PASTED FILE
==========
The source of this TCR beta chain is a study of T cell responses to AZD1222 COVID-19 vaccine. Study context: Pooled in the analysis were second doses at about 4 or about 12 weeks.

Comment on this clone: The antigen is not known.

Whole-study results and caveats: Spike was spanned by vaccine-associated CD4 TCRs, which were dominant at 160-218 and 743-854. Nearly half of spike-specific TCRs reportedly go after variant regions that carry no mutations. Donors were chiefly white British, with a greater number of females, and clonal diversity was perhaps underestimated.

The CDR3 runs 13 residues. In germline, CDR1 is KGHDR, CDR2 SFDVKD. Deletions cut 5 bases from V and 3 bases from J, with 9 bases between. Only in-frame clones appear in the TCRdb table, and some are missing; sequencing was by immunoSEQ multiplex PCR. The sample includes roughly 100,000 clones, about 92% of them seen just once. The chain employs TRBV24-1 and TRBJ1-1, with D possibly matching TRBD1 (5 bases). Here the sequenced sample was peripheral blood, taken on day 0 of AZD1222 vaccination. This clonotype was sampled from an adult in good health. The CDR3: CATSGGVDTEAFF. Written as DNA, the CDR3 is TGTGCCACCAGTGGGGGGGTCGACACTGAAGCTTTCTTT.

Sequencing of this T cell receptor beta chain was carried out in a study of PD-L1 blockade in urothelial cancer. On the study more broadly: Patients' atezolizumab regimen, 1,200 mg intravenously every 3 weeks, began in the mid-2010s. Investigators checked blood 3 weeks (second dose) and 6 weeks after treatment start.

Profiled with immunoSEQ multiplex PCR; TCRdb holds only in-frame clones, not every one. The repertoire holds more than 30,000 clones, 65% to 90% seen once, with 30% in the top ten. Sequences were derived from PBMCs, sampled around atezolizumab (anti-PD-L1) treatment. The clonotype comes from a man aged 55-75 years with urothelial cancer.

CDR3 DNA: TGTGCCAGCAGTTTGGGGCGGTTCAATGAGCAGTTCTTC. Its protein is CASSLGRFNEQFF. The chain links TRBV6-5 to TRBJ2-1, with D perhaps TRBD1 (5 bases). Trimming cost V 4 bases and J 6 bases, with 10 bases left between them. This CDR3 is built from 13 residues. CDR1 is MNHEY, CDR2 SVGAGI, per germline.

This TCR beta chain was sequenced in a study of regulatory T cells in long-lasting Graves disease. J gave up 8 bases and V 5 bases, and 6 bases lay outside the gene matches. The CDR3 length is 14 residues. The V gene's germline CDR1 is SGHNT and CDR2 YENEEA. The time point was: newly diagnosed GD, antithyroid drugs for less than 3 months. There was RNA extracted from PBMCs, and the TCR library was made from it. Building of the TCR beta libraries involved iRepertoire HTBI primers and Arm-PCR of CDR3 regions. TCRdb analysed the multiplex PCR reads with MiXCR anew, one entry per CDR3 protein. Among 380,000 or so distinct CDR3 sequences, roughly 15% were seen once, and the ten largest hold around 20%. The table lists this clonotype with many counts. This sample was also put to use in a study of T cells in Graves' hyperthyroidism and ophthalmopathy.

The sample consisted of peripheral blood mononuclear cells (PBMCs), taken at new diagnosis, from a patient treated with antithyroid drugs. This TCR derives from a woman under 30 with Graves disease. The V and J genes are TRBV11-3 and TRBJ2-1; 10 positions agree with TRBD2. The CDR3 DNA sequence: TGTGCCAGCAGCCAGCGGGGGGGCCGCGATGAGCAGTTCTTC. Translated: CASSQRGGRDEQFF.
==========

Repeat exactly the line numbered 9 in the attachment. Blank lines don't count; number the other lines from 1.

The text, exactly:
The sample consisted of peripheral blood mononuclear cells (PBMCs), taken at new diagnosis, from a patient treated with antithyroid drugs. This TCR derives from a woman under 30 with Graves disease. The V and J genes are TRBV11-3 and TRBJ2-1; 10 positions agree with TRBD2. The CDR3 DNA sequence: TGTGCCAGCAGCCAGCGGGGGGGCCGCGATGAGCAGTTCTTC. Translated: CASSQRGGRDEQFF.